Each year, the Openlands Annual Luncheon draws over 1,000 people in the largest gathering of the regional conservation community, also serving as a significant fundraiser for Openlands. As active members of the conservation and Openlands community, Curmudgeon Group was thrilled to direct and produce two high quality, compelling films for use in the 2020 virtual luncheon. This year’s theme revolved around large landscape preservation, in celebration of the keynote speaker, Dr. Avecity Chicchón, and the conservation leadership award honoree, Debra Moskovits, as well as the vital role the protection of green spaces of all size plays in conservation today.
Natural Resources Conservation
Policy and Advocacy
About the Client
Openlands protects the natural and open spaces of northeastern Illinois and the surrounding region to ensure cleaner air and water, protect natural habitats and wildlife, and help balance and enrich our lives. Openlands is one of the oldest metropolitan conservation organizations in the nation and the only such group with a regional scope in the greater Chicago region. Openlands unites the people and resources of the diverse Chicago metropolitan region around the goal of land and water protection, providing a healthy vibrant space to live and work.
Josie and her team were such a pleasure to work with. Everyone they interviewed shared the same positive comments. Most importantly, the pieces they produced were beautiful, powerful, and moving – first rate in every way. I can’t thank them enough for generating such wonderful products and for being a delightful group with which to work. We look forward to collaborating with Curmudgeon Group again in the future.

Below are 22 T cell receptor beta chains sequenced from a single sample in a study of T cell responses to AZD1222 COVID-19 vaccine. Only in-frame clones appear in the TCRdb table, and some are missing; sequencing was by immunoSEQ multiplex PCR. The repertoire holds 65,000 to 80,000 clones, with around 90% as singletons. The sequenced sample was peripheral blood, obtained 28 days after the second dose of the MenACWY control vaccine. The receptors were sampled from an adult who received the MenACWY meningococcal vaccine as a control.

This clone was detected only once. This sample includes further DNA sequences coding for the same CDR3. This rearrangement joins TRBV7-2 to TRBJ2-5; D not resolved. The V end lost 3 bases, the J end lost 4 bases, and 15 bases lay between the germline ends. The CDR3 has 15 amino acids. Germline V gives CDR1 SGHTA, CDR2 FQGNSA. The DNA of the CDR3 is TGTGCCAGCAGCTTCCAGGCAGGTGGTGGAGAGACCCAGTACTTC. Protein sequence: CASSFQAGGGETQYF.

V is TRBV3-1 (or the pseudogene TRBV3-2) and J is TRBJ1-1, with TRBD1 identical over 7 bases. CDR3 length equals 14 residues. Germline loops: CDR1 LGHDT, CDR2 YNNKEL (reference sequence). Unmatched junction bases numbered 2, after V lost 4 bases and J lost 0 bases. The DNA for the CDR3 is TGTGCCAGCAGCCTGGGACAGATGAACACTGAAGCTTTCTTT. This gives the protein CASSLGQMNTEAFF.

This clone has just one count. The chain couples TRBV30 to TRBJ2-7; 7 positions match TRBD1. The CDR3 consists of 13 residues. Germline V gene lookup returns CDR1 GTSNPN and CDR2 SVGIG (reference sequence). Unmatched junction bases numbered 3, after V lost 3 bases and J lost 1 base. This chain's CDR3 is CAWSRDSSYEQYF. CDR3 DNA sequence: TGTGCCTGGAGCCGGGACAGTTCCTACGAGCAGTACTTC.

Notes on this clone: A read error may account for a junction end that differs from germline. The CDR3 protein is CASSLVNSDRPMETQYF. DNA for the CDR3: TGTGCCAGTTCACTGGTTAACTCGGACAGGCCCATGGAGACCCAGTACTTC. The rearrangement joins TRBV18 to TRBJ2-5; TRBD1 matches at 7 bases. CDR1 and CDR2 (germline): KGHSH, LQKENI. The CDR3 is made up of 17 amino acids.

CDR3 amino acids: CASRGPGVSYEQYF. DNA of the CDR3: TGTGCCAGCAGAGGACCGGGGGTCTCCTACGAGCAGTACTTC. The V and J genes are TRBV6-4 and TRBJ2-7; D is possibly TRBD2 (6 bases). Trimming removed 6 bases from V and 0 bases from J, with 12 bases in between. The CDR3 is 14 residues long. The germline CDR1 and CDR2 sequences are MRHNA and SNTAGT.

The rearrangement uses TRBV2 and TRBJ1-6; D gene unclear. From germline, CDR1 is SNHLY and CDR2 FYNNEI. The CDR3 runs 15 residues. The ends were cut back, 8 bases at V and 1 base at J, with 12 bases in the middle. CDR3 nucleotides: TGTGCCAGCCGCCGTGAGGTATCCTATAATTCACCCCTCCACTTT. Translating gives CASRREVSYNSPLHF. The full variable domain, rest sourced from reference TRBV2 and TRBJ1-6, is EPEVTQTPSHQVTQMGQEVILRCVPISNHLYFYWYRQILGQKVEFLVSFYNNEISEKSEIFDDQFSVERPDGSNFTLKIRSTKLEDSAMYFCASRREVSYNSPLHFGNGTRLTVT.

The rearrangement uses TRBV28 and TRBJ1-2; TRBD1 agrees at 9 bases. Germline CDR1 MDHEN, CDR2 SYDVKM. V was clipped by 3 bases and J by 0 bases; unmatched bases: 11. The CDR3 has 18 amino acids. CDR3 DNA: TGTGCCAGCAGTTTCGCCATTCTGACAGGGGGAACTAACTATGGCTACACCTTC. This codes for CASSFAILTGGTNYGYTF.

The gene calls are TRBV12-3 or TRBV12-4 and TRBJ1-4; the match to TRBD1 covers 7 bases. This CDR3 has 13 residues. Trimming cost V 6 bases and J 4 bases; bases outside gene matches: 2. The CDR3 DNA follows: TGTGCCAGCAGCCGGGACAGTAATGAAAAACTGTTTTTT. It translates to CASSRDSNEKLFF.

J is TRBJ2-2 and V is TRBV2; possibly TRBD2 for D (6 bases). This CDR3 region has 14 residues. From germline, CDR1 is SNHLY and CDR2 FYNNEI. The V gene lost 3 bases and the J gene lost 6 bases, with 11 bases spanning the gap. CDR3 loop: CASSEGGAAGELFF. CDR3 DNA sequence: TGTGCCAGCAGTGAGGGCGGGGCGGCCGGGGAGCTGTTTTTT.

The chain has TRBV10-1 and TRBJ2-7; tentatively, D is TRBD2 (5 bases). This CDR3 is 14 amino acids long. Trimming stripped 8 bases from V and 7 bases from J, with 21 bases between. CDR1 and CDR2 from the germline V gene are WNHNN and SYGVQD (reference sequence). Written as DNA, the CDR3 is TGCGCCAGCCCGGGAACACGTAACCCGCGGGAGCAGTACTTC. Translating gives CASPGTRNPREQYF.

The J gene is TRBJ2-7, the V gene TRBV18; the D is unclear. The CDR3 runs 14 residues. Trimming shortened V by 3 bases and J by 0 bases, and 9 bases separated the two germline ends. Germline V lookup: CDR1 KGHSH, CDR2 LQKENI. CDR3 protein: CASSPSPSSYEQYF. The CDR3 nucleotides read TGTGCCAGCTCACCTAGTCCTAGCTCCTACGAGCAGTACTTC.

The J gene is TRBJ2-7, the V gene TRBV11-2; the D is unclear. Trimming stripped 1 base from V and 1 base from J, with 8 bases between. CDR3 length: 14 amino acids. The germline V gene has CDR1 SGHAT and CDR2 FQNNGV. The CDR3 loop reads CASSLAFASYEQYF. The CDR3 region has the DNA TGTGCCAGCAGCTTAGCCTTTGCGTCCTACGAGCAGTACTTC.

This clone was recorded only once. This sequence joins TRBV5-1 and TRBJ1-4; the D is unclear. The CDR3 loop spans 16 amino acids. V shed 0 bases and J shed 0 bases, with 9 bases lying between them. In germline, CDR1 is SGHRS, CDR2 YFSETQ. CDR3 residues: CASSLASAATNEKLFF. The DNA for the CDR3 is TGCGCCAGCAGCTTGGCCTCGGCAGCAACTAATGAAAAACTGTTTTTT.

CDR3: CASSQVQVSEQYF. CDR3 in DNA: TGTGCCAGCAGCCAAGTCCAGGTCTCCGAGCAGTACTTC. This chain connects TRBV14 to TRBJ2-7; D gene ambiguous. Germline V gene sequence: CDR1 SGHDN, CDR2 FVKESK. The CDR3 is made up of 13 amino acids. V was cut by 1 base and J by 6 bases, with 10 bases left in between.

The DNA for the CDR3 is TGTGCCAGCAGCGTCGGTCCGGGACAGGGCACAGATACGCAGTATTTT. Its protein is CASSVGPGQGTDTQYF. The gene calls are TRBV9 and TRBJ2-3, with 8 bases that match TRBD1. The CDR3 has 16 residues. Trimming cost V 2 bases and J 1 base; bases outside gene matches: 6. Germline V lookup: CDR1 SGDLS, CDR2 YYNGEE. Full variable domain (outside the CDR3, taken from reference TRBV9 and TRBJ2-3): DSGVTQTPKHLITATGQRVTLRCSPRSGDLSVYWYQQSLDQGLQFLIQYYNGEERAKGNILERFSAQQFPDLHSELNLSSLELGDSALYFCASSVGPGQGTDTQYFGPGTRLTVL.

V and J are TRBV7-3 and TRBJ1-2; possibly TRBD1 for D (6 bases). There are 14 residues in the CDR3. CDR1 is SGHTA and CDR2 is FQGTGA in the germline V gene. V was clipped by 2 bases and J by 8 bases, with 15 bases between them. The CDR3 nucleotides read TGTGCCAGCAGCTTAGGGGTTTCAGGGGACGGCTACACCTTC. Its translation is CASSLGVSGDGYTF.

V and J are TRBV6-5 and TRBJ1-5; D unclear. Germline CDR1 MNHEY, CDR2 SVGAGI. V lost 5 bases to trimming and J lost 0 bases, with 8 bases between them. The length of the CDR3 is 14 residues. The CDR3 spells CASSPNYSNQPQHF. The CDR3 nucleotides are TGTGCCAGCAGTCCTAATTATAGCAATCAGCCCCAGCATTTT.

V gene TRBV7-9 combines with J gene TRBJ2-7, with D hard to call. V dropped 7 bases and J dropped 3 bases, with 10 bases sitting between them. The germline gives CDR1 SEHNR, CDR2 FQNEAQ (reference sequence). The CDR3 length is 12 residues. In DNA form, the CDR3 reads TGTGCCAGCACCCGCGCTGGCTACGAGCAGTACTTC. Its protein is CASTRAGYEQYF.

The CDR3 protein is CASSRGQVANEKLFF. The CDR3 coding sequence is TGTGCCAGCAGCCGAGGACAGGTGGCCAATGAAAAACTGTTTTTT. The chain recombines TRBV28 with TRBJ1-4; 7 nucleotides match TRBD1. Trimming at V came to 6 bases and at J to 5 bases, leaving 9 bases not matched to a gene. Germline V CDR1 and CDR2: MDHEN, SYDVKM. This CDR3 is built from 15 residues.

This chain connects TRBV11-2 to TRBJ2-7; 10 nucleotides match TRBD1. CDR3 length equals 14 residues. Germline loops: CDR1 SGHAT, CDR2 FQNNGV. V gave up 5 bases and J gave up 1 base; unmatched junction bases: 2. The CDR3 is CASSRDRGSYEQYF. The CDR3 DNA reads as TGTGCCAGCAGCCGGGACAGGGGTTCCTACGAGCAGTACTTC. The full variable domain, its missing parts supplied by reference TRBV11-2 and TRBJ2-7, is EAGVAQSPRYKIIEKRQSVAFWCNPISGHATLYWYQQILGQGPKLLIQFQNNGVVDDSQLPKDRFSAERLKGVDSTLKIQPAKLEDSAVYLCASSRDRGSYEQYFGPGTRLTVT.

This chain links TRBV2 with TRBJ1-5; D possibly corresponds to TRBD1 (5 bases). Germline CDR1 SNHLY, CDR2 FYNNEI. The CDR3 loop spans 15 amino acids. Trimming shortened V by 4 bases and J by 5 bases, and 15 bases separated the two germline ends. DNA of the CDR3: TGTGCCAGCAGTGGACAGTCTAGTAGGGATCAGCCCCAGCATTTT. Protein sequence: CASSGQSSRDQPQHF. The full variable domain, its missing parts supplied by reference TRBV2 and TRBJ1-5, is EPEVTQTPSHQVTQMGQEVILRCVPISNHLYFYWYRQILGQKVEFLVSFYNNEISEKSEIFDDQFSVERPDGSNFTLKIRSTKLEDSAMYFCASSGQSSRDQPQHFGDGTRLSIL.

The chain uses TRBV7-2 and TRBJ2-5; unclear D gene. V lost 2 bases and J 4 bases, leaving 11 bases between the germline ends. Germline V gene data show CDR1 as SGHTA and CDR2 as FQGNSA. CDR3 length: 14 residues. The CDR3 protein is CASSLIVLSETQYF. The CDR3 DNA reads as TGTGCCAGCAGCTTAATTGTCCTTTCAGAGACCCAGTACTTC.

Our goal was three-fold: to produce compelling, relatable, cinematic content that allowed the Openlands community to come together virtually and resulted in a renewed appreciation for landscape preservation, while inspiring donors and volunteers to make actionable impact; second, to help audiences connect to the Amazon and Chicago’s green vision by capturing the stories of people working together around the world to preserve our environment; and third, to celebrate the leadership of two extraordinary women and the vital role of landscape preservation, both large and small, on conservation and on people.
One challenge we faced was the broad scope of programmatic work underway within the organization, and the task of capturing that scope in a clear, definitive way without losing sight of the larger narrative. And while Openlands is highly respected within the conservation community, they faced limited brand recognition due to inconsistent messaging. As a result, they were looking to hone their messaging around three areas – land preservation, forestry, and green solutions; the films, then, became an opportunity to kickstart the Openlands brand in this new direction.
The virtual campaign targeted a number of audience segments, from Openlands members, funders, and volunteers, to conservationists and “climate consumers.” The challenge here was to tap into and connect the core values of each segment – from building a more climate resilient and environmentally just future and highlighting the bonds between people and nature, to the importance of collaboration across sectors and program innovation, and last but not least, action-based education, training, and volunteer programs.